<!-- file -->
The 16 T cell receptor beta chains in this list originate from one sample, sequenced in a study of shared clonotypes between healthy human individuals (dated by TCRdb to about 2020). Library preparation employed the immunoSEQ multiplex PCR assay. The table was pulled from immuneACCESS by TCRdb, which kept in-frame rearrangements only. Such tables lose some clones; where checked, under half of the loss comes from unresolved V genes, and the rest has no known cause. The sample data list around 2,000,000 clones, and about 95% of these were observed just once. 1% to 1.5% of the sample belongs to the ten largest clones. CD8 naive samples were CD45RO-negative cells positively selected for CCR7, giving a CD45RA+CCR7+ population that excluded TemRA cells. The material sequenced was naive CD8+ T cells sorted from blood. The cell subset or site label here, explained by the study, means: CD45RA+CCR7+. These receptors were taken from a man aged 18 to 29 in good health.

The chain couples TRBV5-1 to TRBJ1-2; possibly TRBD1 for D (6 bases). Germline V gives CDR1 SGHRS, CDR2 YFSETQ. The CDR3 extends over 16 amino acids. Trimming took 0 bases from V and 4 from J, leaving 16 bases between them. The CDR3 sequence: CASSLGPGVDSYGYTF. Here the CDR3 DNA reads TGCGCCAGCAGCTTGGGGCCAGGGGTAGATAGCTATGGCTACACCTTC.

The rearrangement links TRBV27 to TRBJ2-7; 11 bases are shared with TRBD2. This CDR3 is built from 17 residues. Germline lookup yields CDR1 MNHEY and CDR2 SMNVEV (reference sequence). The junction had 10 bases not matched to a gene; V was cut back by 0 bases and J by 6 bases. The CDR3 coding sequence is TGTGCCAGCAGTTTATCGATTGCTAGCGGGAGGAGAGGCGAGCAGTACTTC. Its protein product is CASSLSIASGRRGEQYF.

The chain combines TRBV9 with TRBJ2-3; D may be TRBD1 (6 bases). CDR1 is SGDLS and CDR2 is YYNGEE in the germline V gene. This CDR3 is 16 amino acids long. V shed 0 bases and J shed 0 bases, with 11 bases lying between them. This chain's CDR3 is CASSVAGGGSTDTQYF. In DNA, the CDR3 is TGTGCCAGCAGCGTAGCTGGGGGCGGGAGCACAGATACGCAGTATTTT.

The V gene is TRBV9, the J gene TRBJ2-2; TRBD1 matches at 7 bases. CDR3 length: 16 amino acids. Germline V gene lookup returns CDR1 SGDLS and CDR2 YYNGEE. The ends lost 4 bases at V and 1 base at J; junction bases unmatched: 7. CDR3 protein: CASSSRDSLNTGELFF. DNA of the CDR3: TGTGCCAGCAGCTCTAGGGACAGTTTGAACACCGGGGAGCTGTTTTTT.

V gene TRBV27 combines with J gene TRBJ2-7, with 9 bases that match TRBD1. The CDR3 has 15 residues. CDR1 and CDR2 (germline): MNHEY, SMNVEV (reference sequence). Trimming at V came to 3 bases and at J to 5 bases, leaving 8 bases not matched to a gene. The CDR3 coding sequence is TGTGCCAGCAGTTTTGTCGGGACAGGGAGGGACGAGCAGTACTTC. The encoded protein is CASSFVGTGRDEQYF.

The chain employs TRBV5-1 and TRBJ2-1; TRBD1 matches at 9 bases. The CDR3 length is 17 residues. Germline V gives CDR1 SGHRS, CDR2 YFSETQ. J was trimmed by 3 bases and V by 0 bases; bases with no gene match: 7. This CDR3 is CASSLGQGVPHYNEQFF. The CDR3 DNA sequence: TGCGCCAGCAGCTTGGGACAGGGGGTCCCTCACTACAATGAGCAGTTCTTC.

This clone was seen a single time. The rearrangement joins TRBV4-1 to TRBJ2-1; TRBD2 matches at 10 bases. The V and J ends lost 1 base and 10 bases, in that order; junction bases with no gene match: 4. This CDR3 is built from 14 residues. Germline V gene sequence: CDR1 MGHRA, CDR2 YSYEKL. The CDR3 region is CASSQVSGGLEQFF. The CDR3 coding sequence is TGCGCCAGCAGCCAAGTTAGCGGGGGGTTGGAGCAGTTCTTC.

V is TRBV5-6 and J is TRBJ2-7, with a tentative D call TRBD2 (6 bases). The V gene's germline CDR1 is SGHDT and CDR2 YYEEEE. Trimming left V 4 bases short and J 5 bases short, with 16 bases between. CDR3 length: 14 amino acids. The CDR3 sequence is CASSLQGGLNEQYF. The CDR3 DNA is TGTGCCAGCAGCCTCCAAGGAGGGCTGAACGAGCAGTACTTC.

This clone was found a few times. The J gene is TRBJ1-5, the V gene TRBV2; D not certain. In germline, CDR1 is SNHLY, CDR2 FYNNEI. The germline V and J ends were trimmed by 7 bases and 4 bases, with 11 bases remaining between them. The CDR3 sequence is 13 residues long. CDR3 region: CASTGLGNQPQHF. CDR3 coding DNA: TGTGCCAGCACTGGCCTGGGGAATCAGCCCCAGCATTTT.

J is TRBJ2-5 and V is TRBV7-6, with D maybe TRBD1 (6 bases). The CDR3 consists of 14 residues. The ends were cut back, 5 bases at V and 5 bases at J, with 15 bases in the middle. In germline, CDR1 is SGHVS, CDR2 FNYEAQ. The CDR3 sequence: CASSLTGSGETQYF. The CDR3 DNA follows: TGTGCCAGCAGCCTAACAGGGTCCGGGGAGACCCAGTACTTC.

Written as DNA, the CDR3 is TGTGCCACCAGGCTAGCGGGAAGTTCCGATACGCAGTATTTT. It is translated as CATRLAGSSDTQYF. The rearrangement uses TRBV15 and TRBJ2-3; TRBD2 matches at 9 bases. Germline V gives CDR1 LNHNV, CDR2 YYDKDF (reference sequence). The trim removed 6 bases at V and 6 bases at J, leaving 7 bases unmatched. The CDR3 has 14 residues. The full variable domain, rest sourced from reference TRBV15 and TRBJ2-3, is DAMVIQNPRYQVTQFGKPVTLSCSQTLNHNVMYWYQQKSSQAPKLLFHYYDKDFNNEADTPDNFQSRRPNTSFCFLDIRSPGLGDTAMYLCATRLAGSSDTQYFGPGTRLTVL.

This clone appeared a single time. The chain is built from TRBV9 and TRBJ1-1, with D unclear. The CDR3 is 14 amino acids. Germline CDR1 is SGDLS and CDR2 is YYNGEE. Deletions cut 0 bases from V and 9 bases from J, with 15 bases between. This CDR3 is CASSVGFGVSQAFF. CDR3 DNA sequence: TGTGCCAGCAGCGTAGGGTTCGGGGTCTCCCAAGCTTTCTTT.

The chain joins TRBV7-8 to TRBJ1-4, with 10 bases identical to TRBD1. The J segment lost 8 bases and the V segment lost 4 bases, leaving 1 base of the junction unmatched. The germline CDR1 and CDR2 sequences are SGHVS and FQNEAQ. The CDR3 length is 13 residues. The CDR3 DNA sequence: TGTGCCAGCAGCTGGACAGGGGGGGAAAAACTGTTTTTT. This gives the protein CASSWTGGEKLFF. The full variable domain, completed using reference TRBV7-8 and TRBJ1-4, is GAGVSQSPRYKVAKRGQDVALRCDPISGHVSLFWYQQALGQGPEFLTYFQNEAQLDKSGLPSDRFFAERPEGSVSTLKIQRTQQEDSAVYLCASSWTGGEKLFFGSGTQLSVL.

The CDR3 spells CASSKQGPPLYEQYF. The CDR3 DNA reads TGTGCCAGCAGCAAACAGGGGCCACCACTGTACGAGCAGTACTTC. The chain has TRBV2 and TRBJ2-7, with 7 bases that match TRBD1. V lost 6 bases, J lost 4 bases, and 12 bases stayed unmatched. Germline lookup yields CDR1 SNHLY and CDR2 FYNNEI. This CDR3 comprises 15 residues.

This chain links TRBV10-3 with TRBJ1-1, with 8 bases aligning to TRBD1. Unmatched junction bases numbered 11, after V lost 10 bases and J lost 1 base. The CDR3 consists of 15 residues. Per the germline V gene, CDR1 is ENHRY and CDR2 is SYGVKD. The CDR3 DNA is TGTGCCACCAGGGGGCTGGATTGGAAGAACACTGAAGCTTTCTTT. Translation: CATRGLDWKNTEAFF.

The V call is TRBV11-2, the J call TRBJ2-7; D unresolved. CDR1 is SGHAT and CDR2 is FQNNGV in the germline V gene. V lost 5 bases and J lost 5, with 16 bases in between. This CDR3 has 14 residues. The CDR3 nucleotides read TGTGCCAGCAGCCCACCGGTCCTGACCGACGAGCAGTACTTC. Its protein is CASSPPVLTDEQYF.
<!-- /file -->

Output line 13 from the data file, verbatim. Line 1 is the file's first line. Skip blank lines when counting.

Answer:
This clone appeared a single time. The chain is built from TRBV9 and TRBJ1-1, with D unclear. The CDR3 is 14 amino acids. Germline CDR1 is SGDLS and CDR2 is YYNGEE. Deletions cut 0 bases from V and 9 bases from J, with 15 bases between. This CDR3 is CASSVGFGVSQAFF. CDR3 DNA sequence: TGTGCCAGCAGCGTAGGGTTCGGGGTCTCCCAAGCTTTCTTT.